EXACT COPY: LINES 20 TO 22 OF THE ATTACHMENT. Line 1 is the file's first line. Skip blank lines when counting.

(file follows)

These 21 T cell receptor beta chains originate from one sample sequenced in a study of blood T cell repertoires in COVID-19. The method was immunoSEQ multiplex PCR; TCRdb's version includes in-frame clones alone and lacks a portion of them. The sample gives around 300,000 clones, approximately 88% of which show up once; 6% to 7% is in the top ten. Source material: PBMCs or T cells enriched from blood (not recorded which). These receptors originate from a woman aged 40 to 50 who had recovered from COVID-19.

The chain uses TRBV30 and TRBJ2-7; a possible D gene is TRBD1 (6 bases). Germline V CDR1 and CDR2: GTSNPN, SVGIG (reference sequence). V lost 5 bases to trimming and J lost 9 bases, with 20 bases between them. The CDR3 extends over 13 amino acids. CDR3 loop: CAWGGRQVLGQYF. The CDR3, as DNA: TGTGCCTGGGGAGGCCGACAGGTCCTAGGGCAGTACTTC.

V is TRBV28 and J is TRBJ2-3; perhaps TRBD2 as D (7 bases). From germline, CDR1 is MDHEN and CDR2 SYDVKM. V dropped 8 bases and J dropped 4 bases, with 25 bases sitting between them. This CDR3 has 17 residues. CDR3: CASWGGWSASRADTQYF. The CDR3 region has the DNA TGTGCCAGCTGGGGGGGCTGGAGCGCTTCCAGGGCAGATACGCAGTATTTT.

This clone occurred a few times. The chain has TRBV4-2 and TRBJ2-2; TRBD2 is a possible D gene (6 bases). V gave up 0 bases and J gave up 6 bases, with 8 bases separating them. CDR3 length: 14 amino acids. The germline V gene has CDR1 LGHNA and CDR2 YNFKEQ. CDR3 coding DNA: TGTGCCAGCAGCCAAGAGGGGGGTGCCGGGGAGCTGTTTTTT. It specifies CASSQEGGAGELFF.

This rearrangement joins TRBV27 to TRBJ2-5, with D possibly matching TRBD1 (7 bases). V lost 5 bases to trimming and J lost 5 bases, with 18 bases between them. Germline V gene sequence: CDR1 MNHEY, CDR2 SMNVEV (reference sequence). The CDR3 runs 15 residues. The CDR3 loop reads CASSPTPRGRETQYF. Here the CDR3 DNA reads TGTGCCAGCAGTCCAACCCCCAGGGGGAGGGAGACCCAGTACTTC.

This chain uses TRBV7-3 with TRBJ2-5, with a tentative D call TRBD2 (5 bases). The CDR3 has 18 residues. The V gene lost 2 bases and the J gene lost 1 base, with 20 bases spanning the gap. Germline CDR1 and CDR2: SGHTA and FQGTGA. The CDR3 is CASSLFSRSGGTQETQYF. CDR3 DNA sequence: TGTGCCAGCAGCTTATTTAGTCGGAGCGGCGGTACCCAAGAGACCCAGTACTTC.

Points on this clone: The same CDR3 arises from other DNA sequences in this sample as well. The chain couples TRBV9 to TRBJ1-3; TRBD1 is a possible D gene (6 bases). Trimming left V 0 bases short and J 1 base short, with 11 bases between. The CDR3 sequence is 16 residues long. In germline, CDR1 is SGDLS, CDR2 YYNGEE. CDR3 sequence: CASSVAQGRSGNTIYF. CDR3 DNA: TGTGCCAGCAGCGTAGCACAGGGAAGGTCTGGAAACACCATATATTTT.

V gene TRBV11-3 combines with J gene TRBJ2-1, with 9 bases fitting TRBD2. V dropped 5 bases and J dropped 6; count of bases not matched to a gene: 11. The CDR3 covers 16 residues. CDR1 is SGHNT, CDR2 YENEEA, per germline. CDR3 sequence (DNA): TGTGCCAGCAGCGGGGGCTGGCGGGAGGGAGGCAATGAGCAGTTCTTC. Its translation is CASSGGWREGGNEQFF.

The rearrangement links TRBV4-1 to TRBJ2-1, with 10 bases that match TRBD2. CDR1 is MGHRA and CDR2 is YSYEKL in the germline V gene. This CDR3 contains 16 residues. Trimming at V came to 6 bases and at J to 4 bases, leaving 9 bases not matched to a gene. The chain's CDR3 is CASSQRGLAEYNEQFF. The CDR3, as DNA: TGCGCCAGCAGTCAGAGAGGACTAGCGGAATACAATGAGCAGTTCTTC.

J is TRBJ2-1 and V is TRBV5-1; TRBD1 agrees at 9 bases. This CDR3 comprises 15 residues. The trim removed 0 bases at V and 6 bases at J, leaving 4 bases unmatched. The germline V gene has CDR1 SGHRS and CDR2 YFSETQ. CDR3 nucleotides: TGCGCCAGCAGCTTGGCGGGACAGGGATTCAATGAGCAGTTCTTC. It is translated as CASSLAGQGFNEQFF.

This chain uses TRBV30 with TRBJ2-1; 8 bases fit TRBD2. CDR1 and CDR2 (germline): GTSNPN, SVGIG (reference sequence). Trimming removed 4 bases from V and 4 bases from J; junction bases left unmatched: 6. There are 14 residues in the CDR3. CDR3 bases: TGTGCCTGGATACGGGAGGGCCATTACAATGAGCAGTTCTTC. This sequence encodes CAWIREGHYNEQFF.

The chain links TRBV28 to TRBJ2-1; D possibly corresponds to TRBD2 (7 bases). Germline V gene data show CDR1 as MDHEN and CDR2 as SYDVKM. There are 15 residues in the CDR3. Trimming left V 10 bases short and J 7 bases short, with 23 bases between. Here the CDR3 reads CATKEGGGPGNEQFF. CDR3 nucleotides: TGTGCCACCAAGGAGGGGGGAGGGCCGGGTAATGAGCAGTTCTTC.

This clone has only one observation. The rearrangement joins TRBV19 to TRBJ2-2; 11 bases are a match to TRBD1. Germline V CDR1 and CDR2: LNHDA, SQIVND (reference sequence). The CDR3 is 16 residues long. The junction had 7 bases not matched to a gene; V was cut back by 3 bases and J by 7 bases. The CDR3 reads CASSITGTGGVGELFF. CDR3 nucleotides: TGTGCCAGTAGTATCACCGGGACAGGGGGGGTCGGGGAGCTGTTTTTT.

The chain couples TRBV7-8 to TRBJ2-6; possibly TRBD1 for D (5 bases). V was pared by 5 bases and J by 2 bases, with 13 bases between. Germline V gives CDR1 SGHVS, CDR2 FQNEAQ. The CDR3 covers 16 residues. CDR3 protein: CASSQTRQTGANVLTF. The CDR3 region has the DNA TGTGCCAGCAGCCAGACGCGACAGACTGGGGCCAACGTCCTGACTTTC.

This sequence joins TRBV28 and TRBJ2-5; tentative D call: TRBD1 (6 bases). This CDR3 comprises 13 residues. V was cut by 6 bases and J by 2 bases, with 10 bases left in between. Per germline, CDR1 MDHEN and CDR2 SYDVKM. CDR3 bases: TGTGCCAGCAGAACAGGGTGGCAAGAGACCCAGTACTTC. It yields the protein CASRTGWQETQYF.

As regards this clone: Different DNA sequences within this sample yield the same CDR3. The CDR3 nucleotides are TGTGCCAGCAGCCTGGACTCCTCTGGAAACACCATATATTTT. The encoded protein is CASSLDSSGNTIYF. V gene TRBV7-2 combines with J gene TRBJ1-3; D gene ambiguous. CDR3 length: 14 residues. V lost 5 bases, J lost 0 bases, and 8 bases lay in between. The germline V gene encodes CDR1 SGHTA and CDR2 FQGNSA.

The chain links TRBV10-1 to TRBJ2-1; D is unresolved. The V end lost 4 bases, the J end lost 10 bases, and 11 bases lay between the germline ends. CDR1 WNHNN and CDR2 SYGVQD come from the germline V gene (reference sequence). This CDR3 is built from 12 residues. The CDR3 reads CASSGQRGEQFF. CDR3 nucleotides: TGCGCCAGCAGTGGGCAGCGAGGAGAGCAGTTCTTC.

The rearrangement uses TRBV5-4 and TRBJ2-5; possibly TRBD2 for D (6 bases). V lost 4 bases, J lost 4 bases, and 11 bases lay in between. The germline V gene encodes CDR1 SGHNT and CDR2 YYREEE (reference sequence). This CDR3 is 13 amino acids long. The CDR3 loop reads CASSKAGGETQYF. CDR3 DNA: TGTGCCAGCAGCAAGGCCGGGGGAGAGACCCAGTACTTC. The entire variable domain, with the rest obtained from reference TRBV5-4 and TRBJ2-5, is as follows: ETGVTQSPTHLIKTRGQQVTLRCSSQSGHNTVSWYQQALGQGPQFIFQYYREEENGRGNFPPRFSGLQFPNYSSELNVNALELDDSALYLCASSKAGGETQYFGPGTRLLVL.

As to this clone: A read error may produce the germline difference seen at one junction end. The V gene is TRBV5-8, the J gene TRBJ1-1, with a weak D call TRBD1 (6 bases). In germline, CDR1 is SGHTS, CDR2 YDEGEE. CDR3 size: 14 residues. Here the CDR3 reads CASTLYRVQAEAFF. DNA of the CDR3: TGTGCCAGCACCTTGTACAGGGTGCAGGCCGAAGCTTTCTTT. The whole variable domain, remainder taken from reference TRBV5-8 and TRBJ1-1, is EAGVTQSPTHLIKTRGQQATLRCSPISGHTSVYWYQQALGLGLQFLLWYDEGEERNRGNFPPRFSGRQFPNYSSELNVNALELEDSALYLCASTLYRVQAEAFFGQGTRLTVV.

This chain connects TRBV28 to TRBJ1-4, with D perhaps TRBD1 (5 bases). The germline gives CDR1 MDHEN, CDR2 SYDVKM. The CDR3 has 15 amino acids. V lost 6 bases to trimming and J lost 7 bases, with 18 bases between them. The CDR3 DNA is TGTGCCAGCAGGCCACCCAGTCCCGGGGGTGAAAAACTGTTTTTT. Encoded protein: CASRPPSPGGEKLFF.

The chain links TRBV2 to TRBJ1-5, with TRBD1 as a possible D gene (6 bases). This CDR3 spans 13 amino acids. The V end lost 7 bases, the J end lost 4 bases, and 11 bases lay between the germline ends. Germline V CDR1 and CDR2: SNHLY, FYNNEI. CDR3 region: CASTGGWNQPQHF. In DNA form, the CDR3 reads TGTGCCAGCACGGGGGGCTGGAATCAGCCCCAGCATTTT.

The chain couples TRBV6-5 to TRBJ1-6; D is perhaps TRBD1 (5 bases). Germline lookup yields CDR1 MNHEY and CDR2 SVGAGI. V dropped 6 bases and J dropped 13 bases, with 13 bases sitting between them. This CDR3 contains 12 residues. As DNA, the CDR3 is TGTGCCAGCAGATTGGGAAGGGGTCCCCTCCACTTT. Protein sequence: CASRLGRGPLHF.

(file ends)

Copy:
This chain connects TRBV28 to TRBJ1-4, with D perhaps TRBD1 (5 bases). The germline gives CDR1 MDHEN, CDR2 SYDVKM. The CDR3 has 15 amino acids. V lost 6 bases to trimming and J lost 7 bases, with 18 bases between them. The CDR3 DNA is TGTGCCAGCAGGCCACCCAGTCCCGGGGGTGAAAAACTGTTTTTT. Encoded protein: CASRPPSPGGEKLFF.

The chain links TRBV2 to TRBJ1-5, with TRBD1 as a possible D gene (6 bases). This CDR3 spans 13 amino acids. The V end lost 7 bases, the J end lost 4 bases, and 11 bases lay between the germline ends. Germline V CDR1 and CDR2: SNHLY, FYNNEI. CDR3 region: CASTGGWNQPQHF. In DNA form, the CDR3 reads TGTGCCAGCACGGGGGGCTGGAATCAGCCCCAGCATTTT.

The chain couples TRBV6-5 to TRBJ1-6; D is perhaps TRBD1 (5 bases). Germline lookup yields CDR1 MNHEY and CDR2 SVGAGI. V dropped 6 bases and J dropped 13 bases, with 13 bases sitting between them. This CDR3 contains 12 residues. As DNA, the CDR3 is TGTGCCAGCAGATTGGGAAGGGGTCCCCTCCACTTT. Protein sequence: CASRLGRGPLHF.